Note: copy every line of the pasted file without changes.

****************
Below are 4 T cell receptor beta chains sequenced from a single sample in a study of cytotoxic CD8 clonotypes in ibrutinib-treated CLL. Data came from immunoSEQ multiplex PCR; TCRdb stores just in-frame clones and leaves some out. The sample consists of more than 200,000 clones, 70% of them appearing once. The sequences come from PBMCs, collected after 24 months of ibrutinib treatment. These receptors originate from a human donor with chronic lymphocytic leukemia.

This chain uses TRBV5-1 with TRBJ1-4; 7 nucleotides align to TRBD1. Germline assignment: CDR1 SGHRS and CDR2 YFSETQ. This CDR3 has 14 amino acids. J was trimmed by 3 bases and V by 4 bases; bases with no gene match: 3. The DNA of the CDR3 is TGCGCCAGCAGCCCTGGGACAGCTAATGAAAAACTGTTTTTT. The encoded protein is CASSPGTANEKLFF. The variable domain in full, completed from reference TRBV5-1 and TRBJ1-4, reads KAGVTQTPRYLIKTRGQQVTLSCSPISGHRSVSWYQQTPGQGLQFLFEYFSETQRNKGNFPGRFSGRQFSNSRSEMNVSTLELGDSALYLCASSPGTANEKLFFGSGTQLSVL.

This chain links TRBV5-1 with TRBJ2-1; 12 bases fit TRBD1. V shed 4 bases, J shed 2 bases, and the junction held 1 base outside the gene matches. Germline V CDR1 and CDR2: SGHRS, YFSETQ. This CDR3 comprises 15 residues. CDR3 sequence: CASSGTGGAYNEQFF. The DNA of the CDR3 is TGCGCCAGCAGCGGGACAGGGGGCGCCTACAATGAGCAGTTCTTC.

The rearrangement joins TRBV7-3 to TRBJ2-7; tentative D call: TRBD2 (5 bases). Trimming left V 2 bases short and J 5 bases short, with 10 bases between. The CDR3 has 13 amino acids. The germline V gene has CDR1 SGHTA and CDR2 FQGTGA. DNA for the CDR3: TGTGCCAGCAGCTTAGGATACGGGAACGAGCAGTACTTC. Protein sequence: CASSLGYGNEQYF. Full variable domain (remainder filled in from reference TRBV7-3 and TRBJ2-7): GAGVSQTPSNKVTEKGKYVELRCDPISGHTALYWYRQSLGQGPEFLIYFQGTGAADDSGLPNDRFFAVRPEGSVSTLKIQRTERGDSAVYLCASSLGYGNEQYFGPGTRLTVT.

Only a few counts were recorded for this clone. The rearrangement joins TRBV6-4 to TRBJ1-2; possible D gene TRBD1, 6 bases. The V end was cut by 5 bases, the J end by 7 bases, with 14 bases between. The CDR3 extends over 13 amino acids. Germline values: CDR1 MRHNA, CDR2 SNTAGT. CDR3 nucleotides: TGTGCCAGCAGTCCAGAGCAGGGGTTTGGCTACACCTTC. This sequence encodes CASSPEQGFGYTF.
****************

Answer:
Below are 4 T cell receptor beta chains sequenced from a single sample in a study of cytotoxic CD8 clonotypes in ibrutinib-treated CLL. Data came from immunoSEQ multiplex PCR; TCRdb stores just in-frame clones and leaves some out. The sample consists of more than 200,000 clones, 70% of them appearing once. The sequences come from PBMCs, collected after 24 months of ibrutinib treatment. These receptors originate from a human donor with chronic lymphocytic leukemia.

This chain uses TRBV5-1 with TRBJ1-4; 7 nucleotides align to TRBD1. Germline assignment: CDR1 SGHRS and CDR2 YFSETQ. This CDR3 has 14 amino acids. J was trimmed by 3 bases and V by 4 bases; bases with no gene match: 3. The DNA of the CDR3 is TGCGCCAGCAGCCCTGGGACAGCTAATGAAAAACTGTTTTTT. The encoded protein is CASSPGTANEKLFF. The variable domain in full, completed from reference TRBV5-1 and TRBJ1-4, reads KAGVTQTPRYLIKTRGQQVTLSCSPISGHRSVSWYQQTPGQGLQFLFEYFSETQRNKGNFPGRFSGRQFSNSRSEMNVSTLELGDSALYLCASSPGTANEKLFFGSGTQLSVL.

This chain links TRBV5-1 with TRBJ2-1; 12 bases fit TRBD1. V shed 4 bases, J shed 2 bases, and the junction held 1 base outside the gene matches. Germline V CDR1 and CDR2: SGHRS, YFSETQ. This CDR3 comprises 15 residues. CDR3 sequence: CASSGTGGAYNEQFF. The DNA of the CDR3 is TGCGCCAGCAGCGGGACAGGGGGCGCCTACAATGAGCAGTTCTTC.

The rearrangement joins TRBV7-3 to TRBJ2-7; tentative D call: TRBD2 (5 bases). Trimming left V 2 bases short and J 5 bases short, with 10 bases between. The CDR3 has 13 amino acids. The germline V gene has CDR1 SGHTA and CDR2 FQGTGA. DNA for the CDR3: TGTGCCAGCAGCTTAGGATACGGGAACGAGCAGTACTTC. Protein sequence: CASSLGYGNEQYF. Full variable domain (remainder filled in from reference TRBV7-3 and TRBJ2-7): GAGVSQTPSNKVTEKGKYVELRCDPISGHTALYWYRQSLGQGPEFLIYFQGTGAADDSGLPNDRFFAVRPEGSVSTLKIQRTERGDSAVYLCASSLGYGNEQYFGPGTRLTVT.

Only a few counts were recorded for this clone. The rearrangement joins TRBV6-4 to TRBJ1-2; possible D gene TRBD1, 6 bases. The V end was cut by 5 bases, the J end by 7 bases, with 14 bases between. The CDR3 extends over 13 amino acids. Germline values: CDR1 MRHNA, CDR2 SNTAGT. CDR3 nucleotides: TGTGCCAGCAGTCCAGAGCAGGGGTTTGGCTACACCTTC. This sequence encodes CASSPEQGFGYTF.